The Works of Edgar Allan Poe — Volume 1

By Edgar Allan Poe

Page 75

bite made him sick?"

"I do n't tink noffin about it--I nose it. What make him dream bout de
goole so much, if taint cause he bit by de goole-bug? Ise heerd bout dem
goole-bugs fore dis."

"But how do you know he dreams about gold?"

"How I know? why cause he talk about it in he sleep--dat's how I nose."

"Well, Jup, perhaps you are right; but to what fortunate circumstance am
I to attribute the honor of a visit from you to-day?"

"What de matter, massa?"

"Did you bring any message from Mr. Legrand?"

"No, massa, I bring dis here pissel;" and here Jupiter handed me a note
which ran thus:

MY DEAR ----

Why have I not seen you for so long a time? I hope you have not been so
foolish as to take offence at any little _brusquerie_ of mine; but no,
that is improbable. Since I saw you I have had great cause for anxiety.
I have something to tell you, yet scarcely know how to tell it, or
whether I should tell it at all.

I have not been quite well for some days past, and poor old Jup annoys
me, almost beyond endurance, by his well-meant attentions Would you
believe it?--he had prepared a huge stick, the other day, with which
to chastise me for giving him the slip, and spending the day, _solus_,
among the hills on the main land. I verily believe that my ill looks
alone saved me a flogging.

I have made no addition to my cabinet since we met.

If you can, in any way, make it convenient, come over with Jupiter.
_Do_ come. I wish to see you to-_night_, upon business of importance. I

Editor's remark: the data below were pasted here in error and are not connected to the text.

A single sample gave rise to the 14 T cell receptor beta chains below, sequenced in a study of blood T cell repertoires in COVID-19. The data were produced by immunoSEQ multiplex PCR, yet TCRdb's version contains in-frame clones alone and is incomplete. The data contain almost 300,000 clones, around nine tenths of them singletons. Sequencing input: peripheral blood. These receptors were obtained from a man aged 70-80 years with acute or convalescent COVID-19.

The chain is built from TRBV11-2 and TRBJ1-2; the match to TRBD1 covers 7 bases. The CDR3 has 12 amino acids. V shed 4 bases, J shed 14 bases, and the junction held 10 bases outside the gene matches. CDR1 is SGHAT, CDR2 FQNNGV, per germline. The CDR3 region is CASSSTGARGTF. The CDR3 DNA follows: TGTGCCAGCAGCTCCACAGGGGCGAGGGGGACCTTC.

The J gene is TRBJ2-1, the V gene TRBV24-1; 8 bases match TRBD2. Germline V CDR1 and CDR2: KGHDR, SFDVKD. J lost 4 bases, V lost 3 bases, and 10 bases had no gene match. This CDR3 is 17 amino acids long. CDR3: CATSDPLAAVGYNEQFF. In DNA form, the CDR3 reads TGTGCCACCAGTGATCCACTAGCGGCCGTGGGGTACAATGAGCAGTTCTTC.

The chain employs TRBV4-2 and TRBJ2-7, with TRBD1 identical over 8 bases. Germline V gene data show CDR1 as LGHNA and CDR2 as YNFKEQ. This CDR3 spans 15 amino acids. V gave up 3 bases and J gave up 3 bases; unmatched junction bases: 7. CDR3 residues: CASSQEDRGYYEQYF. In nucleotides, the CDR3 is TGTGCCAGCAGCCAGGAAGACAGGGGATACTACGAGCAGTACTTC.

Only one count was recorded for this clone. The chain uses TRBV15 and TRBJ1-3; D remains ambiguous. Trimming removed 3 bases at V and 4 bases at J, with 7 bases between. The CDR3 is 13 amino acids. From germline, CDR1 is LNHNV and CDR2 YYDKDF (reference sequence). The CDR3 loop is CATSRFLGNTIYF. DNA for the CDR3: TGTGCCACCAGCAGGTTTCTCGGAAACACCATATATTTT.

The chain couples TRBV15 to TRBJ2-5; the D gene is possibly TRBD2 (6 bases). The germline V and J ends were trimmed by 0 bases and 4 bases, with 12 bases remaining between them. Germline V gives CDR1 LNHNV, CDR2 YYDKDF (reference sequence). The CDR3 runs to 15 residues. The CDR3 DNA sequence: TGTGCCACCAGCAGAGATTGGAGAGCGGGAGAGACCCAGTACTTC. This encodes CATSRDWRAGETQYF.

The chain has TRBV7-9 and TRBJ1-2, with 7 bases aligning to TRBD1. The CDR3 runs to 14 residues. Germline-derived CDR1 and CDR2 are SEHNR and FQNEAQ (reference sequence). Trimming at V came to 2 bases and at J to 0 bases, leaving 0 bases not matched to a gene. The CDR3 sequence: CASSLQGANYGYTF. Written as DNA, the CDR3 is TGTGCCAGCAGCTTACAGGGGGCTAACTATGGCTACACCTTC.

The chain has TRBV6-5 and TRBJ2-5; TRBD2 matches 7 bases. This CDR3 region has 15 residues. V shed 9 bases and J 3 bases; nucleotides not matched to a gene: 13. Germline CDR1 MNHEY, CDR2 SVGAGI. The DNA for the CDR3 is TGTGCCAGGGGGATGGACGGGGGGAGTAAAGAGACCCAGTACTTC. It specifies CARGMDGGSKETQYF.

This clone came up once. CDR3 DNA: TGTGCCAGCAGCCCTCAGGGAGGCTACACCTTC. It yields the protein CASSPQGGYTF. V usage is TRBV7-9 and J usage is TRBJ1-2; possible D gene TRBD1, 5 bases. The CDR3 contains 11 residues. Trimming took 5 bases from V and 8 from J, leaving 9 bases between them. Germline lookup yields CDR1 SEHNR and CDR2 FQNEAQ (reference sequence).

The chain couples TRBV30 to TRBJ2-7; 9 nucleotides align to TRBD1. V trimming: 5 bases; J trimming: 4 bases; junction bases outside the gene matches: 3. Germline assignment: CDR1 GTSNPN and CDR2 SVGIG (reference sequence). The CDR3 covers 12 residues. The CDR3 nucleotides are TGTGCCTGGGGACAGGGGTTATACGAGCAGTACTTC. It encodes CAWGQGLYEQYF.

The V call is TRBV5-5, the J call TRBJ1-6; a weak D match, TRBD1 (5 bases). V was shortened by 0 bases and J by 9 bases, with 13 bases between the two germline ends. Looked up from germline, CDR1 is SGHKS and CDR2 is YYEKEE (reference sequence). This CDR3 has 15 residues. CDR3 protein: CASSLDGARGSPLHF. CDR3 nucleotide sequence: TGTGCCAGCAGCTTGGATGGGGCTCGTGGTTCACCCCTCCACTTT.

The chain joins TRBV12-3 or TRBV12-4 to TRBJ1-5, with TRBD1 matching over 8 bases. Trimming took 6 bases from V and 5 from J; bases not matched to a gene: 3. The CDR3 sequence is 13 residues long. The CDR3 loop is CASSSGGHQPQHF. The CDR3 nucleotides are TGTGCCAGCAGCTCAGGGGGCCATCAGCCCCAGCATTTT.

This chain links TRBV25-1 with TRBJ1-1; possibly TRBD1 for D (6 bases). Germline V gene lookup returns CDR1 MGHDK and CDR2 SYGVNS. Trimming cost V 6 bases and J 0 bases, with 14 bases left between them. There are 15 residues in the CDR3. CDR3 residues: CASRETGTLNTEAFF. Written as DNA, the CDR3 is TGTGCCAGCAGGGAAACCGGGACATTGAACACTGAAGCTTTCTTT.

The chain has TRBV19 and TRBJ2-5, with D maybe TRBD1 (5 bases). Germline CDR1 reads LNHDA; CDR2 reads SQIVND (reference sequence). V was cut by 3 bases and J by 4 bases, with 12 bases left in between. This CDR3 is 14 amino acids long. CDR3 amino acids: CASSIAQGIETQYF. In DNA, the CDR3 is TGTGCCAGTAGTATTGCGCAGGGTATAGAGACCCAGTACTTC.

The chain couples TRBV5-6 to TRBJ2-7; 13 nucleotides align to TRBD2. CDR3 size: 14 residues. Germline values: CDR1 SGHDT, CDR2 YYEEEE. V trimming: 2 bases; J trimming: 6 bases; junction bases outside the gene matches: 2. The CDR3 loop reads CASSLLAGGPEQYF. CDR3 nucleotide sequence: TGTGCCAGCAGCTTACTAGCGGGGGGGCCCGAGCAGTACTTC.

assure you that it is of the _highest_ importance.

Ever yours, WILLIAM LEGRAND.

There was something in the tone of this note which gave me great
uneasiness. Its whole style differed materially from that of Legrand.
What could he be dreaming of? What new crotchet possessed his excitable
brain? What "business of the highest importance" could he possibly have
to transact? Jupiter's account of him boded no good. I dreaded lest the
continued pressure of misfortune had, at length, fairly unsettled
the reason of my friend. Without a moment's hesitation, therefore, I
prepared to accompany the negro.

Upon reaching the wharf, I noticed a scythe and three spades, all
apparently new, lying in the bottom of the boat

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Text Comparison with Eureka: A Prose Poem

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POE.
Page 2
Unity of the First Thing lies the Secondary Cause of All Things, with the Germ of their Inevitable Annihilation_.
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' These and numerous similar propositions formerly accepted, without hesitation, as axioms, or undeniable truths, were, even at the period of which I speak, seen to be altogether untenable:--how absurd in these people, then, to persist in relying upon a basis, as immutable, whose mutability had become so repeatedly manifest! "But, even through evidence afforded by themselves against themselves, it is easy to convict these _a priori_ reasoners of the grossest unreason--it is easy to show the futility--the impalpability of their axioms in general.
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A task _may_ be more or less difficult; but it is either possible or not possible:--there are no gradations.
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But it is in the act of discontinuing the endeavor--of fulfilling (as we think) the idea--of putting the finishing stroke (as we suppose) to the conception--that we overthrow at once the whole fabric of our fancy by resting upon some one ultimate and therefore definite point.
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We perceive, therefore, upon the whole, that it would be supererogatory, and consequently unphilosophical, to predicate of the atoms, in view of their purposes, any thing more than _difference of form_ at their dispersion, with particular inequidistance after it--all other differences arising at once out of these, in the very first processes of mass-constitution:--We thus establish the Universe on a purely _geometrical_ basis.